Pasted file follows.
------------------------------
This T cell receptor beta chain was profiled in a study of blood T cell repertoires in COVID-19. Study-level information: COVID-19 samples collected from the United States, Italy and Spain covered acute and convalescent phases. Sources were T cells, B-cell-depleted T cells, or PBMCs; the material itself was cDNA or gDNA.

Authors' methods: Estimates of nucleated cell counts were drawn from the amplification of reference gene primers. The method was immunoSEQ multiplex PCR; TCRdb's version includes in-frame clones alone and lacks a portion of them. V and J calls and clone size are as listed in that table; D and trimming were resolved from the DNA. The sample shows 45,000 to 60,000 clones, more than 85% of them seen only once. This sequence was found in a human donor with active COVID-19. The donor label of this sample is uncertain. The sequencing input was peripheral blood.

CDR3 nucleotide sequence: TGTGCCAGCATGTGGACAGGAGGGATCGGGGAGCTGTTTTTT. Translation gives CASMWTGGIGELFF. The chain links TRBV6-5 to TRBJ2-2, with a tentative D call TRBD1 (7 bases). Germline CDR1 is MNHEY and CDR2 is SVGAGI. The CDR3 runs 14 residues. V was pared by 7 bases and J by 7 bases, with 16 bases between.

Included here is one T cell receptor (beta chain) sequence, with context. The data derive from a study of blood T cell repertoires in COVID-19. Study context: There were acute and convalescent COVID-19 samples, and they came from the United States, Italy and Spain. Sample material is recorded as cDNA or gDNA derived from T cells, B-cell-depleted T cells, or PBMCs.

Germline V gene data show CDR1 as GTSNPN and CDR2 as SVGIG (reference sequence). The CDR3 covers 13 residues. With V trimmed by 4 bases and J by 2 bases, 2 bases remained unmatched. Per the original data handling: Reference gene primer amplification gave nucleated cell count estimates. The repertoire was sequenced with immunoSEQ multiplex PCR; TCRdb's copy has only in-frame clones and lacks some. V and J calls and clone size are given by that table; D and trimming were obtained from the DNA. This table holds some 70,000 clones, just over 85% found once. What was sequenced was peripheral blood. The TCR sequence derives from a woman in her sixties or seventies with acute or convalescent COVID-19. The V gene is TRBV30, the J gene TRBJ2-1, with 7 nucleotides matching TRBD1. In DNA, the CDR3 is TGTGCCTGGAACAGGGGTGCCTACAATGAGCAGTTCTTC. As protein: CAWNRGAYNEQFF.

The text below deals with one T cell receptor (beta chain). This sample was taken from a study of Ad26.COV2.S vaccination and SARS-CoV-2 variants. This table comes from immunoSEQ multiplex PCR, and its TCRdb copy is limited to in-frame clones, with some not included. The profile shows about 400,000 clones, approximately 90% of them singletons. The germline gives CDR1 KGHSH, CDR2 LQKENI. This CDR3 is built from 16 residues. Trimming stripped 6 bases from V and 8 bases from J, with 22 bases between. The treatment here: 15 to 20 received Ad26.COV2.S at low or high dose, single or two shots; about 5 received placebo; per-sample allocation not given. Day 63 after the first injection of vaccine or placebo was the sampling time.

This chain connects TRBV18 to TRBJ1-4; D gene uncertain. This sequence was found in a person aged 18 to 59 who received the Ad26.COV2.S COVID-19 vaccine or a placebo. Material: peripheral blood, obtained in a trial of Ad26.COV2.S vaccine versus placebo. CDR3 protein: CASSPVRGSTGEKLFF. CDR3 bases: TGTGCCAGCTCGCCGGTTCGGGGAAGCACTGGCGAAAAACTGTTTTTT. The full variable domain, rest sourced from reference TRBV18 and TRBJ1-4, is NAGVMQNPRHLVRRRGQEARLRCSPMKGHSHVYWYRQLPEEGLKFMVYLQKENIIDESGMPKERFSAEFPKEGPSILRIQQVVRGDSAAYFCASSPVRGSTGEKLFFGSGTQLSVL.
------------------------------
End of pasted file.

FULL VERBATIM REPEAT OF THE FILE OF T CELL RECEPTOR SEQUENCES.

This T cell receptor beta chain was profiled in a study of blood T cell repertoires in COVID-19. Study-level information: COVID-19 samples collected from the United States, Italy and Spain covered acute and convalescent phases. Sources were T cells, B-cell-depleted T cells, or PBMCs; the material itself was cDNA or gDNA.

Authors' methods: Estimates of nucleated cell counts were drawn from the amplification of reference gene primers. The method was immunoSEQ multiplex PCR; TCRdb's version includes in-frame clones alone and lacks a portion of them. V and J calls and clone size are as listed in that table; D and trimming were resolved from the DNA. The sample shows 45,000 to 60,000 clones, more than 85% of them seen only once. This sequence was found in a human donor with active COVID-19. The donor label of this sample is uncertain. The sequencing input was peripheral blood.

CDR3 nucleotide sequence: TGTGCCAGCATGTGGACAGGAGGGATCGGGGAGCTGTTTTTT. Translation gives CASMWTGGIGELFF. The chain links TRBV6-5 to TRBJ2-2, with a tentative D call TRBD1 (7 bases). Germline CDR1 is MNHEY and CDR2 is SVGAGI. The CDR3 runs 14 residues. V was pared by 7 bases and J by 7 bases, with 16 bases between.

Included here is one T cell receptor (beta chain) sequence, with context. The data derive from a study of blood T cell repertoires in COVID-19. Study context: There were acute and convalescent COVID-19 samples, and they came from the United States, Italy and Spain. Sample material is recorded as cDNA or gDNA derived from T cells, B-cell-depleted T cells, or PBMCs.

Germline V gene data show CDR1 as GTSNPN and CDR2 as SVGIG (reference sequence). The CDR3 covers 13 residues. With V trimmed by 4 bases and J by 2 bases, 2 bases remained unmatched. Per the original data handling: Reference gene primer amplification gave nucleated cell count estimates. The repertoire was sequenced with immunoSEQ multiplex PCR; TCRdb's copy has only in-frame clones and lacks some. V and J calls and clone size are given by that table; D and trimming were obtained from the DNA. This table holds some 70,000 clones, just over 85% found once. What was sequenced was peripheral blood. The TCR sequence derives from a woman in her sixties or seventies with acute or convalescent COVID-19. The V gene is TRBV30, the J gene TRBJ2-1, with 7 nucleotides matching TRBD1. In DNA, the CDR3 is TGTGCCTGGAACAGGGGTGCCTACAATGAGCAGTTCTTC. As protein: CAWNRGAYNEQFF.

The text below deals with one T cell receptor (beta chain). This sample was taken from a study of Ad26.COV2.S vaccination and SARS-CoV-2 variants. This table comes from immunoSEQ multiplex PCR, and its TCRdb copy is limited to in-frame clones, with some not included. The profile shows about 400,000 clones, approximately 90% of them singletons. The germline gives CDR1 KGHSH, CDR2 LQKENI. This CDR3 is built from 16 residues. Trimming stripped 6 bases from V and 8 bases from J, with 22 bases between. The treatment here: 15 to 20 received Ad26.COV2.S at low or high dose, single or two shots; about 5 received placebo; per-sample allocation not given. Day 63 after the first injection of vaccine or placebo was the sampling time.

This chain connects TRBV18 to TRBJ1-4; D gene uncertain. This sequence was found in a person aged 18 to 59 who received the Ad26.COV2.S COVID-19 vaccine or a placebo. Material: peripheral blood, obtained in a trial of Ad26.COV2.S vaccine versus placebo. CDR3 protein: CASSPVRGSTGEKLFF. CDR3 bases: TGTGCCAGCTCGCCGGTTCGGGGAAGCACTGGCGAAAAACTGTTTTTT. The full variable domain, rest sourced from reference TRBV18 and TRBJ1-4, is NAGVMQNPRHLVRRRGQEARLRCSPMKGHSHVYWYRQLPEEGLKFMVYLQKENIIDESGMPKERFSAEFPKEGPSILRIQQVVRGDSAAYFCASSPVRGSTGEKLFFGSGTQLSVL.